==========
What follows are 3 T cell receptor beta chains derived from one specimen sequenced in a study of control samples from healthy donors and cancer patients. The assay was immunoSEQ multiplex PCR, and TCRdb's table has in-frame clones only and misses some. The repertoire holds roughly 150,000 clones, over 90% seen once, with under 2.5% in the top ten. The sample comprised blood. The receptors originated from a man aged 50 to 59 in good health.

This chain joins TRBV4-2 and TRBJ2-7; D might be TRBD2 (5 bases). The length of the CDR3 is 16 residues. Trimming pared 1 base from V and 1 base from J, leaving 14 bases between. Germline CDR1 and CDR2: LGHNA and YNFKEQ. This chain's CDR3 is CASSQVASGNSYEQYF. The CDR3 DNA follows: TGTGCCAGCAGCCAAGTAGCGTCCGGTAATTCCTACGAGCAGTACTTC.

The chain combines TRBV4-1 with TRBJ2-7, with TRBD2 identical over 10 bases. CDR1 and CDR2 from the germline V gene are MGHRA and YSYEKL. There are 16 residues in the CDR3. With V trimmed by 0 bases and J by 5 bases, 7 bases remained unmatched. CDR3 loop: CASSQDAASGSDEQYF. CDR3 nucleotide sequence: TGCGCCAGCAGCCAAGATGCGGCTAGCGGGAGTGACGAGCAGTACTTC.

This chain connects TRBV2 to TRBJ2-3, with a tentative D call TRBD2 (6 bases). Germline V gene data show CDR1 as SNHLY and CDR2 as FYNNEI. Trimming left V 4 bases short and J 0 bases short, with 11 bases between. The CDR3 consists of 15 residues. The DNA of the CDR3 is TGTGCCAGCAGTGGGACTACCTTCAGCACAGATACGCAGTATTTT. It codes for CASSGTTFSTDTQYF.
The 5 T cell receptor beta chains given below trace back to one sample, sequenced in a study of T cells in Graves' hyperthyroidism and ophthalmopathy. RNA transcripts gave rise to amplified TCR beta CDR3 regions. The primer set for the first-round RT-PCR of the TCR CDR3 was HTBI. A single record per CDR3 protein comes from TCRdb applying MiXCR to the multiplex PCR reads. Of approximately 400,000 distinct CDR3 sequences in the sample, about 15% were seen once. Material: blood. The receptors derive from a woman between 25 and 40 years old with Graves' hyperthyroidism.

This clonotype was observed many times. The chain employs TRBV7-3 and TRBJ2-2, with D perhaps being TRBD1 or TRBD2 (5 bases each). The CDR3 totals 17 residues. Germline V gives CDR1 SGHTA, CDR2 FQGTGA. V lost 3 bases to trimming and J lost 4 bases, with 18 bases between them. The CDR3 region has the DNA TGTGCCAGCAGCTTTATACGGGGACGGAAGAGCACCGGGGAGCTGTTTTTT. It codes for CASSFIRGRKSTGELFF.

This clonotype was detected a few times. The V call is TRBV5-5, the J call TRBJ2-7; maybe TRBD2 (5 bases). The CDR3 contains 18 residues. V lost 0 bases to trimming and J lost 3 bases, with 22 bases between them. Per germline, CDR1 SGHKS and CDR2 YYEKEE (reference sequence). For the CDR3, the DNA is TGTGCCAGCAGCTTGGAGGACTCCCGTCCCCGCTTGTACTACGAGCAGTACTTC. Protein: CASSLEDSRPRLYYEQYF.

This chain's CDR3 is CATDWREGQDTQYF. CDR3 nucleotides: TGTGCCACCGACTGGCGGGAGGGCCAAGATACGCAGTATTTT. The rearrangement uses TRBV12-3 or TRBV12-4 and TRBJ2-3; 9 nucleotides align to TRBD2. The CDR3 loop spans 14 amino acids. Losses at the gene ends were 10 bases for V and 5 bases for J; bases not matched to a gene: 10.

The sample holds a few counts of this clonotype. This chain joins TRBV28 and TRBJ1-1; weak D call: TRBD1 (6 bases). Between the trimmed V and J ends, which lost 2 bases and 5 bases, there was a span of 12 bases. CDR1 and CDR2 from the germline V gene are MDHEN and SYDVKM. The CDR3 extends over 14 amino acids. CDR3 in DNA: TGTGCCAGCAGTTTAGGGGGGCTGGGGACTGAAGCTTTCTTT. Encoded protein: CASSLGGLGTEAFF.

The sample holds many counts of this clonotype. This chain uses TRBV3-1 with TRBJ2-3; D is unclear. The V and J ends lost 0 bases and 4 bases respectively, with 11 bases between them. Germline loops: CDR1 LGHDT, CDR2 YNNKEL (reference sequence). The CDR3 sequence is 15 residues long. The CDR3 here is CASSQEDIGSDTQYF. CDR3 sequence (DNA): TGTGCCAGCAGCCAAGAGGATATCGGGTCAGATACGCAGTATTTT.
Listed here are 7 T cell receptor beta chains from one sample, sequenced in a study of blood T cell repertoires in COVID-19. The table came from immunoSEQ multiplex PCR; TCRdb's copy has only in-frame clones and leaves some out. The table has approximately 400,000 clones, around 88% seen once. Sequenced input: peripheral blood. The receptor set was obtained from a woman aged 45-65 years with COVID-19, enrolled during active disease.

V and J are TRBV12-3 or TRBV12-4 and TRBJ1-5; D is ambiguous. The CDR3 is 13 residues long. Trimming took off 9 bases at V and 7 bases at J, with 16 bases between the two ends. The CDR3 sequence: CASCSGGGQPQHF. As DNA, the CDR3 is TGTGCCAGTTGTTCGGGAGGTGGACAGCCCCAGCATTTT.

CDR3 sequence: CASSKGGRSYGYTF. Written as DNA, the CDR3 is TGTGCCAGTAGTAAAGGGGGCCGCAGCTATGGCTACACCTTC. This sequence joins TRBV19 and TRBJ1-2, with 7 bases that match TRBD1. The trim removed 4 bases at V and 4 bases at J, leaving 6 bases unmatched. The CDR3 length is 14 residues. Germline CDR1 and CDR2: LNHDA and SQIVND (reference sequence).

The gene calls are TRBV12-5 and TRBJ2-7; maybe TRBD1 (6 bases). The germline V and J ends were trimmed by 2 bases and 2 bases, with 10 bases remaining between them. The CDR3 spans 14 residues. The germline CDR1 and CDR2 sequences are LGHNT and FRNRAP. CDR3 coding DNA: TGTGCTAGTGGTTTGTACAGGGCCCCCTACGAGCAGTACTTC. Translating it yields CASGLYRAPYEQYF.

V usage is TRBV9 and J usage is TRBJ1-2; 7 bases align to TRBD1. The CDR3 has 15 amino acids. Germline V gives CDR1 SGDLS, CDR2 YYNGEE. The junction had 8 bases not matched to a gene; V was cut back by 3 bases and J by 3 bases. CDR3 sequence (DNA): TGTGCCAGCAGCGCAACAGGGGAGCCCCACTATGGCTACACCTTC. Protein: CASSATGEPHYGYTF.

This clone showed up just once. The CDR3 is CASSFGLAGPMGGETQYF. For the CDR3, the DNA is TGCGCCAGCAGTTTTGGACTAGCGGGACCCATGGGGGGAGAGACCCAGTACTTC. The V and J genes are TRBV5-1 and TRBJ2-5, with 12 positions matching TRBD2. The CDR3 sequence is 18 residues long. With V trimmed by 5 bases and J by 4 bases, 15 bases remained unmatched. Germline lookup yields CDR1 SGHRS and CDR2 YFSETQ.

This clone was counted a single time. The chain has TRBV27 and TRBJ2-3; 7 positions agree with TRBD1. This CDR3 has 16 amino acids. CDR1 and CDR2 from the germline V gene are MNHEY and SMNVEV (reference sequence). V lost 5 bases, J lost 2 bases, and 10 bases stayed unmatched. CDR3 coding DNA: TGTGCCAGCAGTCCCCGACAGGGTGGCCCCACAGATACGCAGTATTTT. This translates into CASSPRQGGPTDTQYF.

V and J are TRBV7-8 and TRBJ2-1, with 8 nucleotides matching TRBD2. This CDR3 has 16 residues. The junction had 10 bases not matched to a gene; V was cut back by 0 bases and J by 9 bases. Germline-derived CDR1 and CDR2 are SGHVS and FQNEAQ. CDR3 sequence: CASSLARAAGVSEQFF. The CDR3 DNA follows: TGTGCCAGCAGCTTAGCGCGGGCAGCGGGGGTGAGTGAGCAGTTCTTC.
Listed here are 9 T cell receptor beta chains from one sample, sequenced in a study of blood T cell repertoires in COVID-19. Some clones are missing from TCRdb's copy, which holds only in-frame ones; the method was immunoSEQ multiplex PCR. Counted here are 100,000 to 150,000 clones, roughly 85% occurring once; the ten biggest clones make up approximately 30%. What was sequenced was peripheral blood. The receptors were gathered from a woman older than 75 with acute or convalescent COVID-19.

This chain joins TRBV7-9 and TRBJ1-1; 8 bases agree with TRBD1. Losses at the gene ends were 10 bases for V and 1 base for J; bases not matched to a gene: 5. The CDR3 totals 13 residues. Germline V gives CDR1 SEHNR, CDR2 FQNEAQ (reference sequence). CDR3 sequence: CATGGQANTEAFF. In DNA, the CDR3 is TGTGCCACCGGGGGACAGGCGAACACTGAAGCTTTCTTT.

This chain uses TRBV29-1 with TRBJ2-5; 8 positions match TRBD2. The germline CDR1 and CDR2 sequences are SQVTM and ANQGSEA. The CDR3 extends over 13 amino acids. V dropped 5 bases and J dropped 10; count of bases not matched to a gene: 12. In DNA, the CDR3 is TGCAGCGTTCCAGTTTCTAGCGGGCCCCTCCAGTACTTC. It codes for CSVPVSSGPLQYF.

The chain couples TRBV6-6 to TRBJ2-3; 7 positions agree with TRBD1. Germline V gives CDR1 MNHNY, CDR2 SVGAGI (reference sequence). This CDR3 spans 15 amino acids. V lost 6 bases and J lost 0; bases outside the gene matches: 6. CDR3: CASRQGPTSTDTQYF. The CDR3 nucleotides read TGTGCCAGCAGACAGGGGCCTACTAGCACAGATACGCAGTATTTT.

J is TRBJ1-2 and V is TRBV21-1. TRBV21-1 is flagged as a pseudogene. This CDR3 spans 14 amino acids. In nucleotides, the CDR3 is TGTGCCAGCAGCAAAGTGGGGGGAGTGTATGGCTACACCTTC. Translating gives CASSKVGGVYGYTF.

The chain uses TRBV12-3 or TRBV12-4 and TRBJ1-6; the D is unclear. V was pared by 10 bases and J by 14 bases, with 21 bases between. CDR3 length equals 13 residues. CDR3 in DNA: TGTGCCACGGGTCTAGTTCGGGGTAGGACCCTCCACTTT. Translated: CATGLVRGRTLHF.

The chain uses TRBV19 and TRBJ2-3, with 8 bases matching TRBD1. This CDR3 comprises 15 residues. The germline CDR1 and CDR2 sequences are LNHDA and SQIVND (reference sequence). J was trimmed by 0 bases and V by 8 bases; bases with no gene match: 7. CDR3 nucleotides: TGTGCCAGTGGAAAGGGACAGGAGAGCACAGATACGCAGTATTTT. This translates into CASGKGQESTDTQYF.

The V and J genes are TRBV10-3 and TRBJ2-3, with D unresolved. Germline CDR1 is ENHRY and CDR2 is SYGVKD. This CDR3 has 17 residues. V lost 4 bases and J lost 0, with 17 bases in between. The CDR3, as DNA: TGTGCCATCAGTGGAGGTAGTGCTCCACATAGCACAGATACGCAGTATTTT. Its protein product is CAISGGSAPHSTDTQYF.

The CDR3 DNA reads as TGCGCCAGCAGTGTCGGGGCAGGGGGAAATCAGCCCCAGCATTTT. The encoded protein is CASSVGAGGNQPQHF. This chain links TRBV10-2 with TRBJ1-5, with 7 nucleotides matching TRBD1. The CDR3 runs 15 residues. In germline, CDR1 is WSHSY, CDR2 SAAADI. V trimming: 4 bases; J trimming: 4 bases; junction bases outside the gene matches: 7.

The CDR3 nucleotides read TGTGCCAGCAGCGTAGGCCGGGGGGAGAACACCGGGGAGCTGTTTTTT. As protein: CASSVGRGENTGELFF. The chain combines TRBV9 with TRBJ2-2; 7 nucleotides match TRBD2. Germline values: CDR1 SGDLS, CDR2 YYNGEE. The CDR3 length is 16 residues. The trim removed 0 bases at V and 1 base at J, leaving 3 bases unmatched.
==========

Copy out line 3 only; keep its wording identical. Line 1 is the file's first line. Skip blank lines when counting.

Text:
The chain combines TRBV4-1 with TRBJ2-7, with TRBD2 identical over 10 bases. CDR1 and CDR2 from the germline V gene are MGHRA and YSYEKL. There are 16 residues in the CDR3. With V trimmed by 0 bases and J by 5 bases, 7 bases remained unmatched. CDR3 loop: CASSQDAASGSDEQYF. CDR3 nucleotide sequence: TGCGCCAGCAGCCAAGATGCGGCTAGCGGGAGTGACGAGCAGTACTTC.